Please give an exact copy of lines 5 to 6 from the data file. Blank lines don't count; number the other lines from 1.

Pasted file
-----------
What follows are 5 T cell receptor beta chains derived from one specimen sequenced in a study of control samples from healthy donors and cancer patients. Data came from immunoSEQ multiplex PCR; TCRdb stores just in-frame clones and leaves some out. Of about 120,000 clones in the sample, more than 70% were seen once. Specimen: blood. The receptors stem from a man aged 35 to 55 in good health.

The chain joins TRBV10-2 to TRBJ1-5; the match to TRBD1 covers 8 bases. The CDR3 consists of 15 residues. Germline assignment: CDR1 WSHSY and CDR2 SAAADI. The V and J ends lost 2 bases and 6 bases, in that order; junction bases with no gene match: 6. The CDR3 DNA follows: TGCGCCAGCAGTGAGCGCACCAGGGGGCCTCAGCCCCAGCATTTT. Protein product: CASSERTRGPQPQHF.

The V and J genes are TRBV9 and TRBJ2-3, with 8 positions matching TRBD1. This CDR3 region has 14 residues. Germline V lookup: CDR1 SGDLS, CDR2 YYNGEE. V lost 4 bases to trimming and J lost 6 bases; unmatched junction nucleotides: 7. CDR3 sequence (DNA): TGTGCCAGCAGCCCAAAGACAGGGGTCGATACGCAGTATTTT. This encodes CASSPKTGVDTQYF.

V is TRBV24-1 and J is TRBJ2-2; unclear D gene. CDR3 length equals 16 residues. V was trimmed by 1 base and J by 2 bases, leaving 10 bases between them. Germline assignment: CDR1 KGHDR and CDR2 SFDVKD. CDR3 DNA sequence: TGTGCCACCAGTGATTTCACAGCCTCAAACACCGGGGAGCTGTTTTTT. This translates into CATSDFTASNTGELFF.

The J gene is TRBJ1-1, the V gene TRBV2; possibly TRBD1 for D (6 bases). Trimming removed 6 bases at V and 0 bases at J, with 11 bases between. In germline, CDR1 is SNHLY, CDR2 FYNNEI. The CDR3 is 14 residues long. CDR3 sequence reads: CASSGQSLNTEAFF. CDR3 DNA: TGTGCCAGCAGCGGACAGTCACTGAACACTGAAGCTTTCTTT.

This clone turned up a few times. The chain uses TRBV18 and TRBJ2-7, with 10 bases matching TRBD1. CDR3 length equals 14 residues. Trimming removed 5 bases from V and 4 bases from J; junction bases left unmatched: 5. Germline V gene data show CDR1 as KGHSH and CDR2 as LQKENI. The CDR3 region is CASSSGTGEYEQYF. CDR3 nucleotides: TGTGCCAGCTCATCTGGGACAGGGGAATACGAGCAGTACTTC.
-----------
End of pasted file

The J gene is TRBJ1-1, the V gene TRBV2; possibly TRBD1 for D (6 bases). Trimming removed 6 bases at V and 0 bases at J, with 11 bases between. In germline, CDR1 is SNHLY, CDR2 FYNNEI. The CDR3 is 14 residues long. CDR3 sequence reads: CASSGQSLNTEAFF. CDR3 DNA: TGTGCCAGCAGCGGACAGTCACTGAACACTGAAGCTTTCTTT.

This clone turned up a few times. The chain uses TRBV18 and TRBJ2-7, with 10 bases matching TRBD1. CDR3 length equals 14 residues. Trimming removed 5 bases from V and 4 bases from J; junction bases left unmatched: 5. Germline V gene data show CDR1 as KGHSH and CDR2 as LQKENI. The CDR3 region is CASSSGTGEYEQYF. CDR3 nucleotides: TGTGCCAGCTCATCTGGGACAGGGGAATACGAGCAGTACTTC.